While they talk, the Dark One approaches the apartment… his face strangely variegated.
Synthia urges Hank to listen carefully to what she says. She warns him that an encounter between beings of their ilk is like nothing he’s ever experienced; it will be disorienting. She instructs him to stand by a wall – that she points to him – and close his eyes very tightly. He is not to open them until he hears Synthia address the Dark One. He must then look at the Dark One and concentrate only on him. If he allows his eyes to stray, vertigo will overcome him. If that happens, all is lost for both of them!
She asks Hank if he understands what she’s saying. Hank replies affirmatively but retorts that he’s weak. Synthia tells him not to worry about that for the moment. He must hold his attack until he hears her scream the word “Now!” “What about you?” Hank asks her. She assures him she will be with him, fighting alongside him. She shall always be by his side in her own fashion.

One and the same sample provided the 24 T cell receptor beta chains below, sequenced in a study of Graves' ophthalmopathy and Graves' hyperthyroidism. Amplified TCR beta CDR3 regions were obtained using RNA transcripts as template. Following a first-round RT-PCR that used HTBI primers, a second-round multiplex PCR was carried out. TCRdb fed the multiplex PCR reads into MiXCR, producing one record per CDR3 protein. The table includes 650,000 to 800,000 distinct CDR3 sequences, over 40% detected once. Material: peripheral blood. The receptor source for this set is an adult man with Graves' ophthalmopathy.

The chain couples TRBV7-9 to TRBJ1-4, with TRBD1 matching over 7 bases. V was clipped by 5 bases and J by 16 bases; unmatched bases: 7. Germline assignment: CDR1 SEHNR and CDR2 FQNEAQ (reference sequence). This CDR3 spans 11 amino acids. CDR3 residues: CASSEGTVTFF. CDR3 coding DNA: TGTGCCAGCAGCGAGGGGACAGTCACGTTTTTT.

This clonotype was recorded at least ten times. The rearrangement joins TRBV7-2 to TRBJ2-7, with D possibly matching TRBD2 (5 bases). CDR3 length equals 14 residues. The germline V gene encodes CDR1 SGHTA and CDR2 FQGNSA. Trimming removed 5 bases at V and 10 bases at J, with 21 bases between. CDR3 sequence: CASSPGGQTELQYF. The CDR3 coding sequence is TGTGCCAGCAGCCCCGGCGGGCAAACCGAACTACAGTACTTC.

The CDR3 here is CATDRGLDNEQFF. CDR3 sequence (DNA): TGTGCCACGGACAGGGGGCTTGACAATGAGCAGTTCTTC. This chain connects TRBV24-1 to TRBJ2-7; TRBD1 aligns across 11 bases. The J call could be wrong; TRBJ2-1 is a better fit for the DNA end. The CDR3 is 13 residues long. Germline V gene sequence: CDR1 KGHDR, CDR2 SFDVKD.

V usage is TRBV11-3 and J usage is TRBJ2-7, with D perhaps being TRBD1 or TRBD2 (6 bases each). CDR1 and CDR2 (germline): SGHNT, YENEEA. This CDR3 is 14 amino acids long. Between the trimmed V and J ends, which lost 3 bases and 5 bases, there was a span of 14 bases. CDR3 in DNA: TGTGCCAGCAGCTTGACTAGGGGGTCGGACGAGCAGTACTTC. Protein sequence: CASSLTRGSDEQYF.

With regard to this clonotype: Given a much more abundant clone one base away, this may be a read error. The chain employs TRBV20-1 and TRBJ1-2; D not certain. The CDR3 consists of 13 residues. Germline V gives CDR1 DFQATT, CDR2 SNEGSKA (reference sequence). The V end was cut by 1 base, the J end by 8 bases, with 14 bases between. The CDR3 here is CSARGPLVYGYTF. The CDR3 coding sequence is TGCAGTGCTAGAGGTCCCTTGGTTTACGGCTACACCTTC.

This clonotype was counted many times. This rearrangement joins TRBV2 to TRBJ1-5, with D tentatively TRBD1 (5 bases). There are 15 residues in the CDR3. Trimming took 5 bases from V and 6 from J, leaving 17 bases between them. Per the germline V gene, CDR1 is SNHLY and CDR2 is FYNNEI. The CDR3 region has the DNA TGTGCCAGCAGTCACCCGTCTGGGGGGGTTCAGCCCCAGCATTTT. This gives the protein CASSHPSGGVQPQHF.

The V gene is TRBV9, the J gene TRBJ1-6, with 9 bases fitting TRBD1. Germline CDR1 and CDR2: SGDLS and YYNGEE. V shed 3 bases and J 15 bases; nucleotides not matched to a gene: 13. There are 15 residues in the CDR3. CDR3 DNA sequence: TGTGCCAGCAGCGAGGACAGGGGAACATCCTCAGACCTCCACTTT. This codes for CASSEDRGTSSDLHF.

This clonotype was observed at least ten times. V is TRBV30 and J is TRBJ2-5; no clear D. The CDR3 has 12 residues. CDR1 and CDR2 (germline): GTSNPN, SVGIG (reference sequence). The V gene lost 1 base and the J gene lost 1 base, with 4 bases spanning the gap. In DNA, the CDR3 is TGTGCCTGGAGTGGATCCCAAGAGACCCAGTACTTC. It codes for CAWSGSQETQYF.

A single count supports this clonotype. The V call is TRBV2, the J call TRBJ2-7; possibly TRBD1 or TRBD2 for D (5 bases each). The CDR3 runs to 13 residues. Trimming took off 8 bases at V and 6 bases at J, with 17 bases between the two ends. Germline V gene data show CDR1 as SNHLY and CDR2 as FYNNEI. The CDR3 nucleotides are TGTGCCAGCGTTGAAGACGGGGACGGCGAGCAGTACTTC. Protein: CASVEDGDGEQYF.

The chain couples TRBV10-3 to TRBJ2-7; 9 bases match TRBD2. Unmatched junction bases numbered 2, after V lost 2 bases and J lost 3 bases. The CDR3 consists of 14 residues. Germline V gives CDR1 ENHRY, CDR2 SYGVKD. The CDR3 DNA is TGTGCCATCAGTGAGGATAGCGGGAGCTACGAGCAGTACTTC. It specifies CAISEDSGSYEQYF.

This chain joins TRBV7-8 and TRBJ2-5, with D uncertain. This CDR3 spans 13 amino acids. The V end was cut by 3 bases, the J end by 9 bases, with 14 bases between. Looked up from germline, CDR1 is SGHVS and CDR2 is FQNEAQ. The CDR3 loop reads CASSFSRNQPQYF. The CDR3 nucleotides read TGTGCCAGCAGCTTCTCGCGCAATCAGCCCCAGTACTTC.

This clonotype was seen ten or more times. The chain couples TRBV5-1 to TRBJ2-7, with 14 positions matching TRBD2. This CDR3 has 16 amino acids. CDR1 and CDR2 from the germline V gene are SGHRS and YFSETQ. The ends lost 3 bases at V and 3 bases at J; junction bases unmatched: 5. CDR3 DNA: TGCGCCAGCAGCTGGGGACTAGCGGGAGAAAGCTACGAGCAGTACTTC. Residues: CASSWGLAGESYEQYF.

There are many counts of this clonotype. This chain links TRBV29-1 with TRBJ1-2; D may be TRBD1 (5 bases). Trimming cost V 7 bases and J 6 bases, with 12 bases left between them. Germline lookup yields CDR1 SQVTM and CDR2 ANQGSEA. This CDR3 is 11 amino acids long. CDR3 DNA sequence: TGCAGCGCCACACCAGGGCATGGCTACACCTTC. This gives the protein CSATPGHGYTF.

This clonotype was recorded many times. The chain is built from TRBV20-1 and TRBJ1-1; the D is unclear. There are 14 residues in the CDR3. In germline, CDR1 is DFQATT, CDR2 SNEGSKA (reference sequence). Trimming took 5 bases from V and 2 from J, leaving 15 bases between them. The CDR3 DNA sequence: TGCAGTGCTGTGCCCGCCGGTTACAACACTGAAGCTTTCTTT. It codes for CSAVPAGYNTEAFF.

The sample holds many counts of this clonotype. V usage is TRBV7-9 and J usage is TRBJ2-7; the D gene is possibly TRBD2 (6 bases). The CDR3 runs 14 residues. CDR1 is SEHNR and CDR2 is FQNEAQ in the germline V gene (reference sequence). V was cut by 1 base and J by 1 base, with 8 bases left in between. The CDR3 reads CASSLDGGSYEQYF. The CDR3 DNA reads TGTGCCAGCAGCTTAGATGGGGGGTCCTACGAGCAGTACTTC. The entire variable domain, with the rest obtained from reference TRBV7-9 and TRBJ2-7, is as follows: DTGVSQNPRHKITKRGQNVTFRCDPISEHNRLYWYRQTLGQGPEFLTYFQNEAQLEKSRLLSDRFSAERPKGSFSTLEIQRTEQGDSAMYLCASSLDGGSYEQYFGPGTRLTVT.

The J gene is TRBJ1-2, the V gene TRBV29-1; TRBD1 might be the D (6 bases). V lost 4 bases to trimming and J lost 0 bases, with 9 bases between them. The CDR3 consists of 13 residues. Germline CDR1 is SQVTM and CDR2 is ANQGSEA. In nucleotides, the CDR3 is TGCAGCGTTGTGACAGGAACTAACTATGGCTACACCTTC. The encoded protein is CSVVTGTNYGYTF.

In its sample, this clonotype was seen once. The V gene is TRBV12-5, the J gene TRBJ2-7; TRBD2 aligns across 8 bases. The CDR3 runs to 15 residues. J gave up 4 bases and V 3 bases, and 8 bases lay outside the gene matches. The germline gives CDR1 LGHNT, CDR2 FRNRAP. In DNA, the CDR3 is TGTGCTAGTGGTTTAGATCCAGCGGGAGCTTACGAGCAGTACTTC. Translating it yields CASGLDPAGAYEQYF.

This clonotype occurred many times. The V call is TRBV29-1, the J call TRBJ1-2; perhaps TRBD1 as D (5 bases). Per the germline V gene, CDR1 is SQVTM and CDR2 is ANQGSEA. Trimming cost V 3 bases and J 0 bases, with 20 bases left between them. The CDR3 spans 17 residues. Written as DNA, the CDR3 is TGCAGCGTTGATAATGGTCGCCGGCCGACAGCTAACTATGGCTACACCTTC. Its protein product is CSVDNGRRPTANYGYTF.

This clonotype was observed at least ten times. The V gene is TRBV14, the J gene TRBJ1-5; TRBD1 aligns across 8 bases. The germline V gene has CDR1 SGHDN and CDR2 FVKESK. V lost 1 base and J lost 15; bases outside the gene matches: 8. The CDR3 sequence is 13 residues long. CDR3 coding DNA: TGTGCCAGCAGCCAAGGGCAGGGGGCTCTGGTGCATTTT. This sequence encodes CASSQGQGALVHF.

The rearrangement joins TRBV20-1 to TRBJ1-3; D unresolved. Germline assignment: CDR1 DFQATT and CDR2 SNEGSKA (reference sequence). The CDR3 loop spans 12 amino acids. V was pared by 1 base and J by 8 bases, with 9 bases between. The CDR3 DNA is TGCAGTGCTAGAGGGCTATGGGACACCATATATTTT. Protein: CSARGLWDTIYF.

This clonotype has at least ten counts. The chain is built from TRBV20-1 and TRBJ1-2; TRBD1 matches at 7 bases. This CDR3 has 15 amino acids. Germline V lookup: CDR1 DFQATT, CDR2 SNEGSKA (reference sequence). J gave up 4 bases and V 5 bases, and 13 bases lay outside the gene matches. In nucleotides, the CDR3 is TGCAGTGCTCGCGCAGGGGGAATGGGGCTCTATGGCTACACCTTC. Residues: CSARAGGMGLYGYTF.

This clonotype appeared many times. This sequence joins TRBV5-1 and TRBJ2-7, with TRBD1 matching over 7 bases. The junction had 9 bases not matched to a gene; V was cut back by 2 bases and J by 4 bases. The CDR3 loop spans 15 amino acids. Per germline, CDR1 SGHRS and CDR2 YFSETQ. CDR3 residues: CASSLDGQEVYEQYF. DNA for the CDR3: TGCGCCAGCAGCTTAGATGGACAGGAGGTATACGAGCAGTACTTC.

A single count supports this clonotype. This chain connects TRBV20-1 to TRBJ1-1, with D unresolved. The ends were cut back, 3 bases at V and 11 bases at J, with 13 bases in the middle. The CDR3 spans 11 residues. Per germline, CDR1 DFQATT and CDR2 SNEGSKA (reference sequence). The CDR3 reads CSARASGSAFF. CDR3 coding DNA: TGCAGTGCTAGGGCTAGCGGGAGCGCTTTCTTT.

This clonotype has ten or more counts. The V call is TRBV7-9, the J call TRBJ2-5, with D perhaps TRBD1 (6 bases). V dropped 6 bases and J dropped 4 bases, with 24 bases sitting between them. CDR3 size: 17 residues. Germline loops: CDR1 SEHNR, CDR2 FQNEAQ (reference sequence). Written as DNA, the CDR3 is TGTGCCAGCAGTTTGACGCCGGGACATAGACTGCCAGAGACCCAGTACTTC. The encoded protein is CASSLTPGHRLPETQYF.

As they kiss, Hank can feel his strength returning from that kiss, like fire burning through his veins. He thinks it’s like sheer torture and wild abandon; it’s like love. He then stands by the wall, as instructed. Synthia looks at the door, waiting for the coming of the Dark One. Indeed, very quickly, the door is lit by a preternatural light. The Dark One enters the apartment, gleefully smiling. Synthia greets him.
In an instant, the apartment, reality, everything’s melting away to an interdimensional smorgasbord of ever-shifting actualities. Hank feels his stomach breaking into an insane tarantella, threatening to revolt. He mentally curses Synthia for not warning him it would be like this: she’s always playing games and keeping him in the dark! However, he somehow holds it together and remembers Synthia’s words: Look only at the Dark One!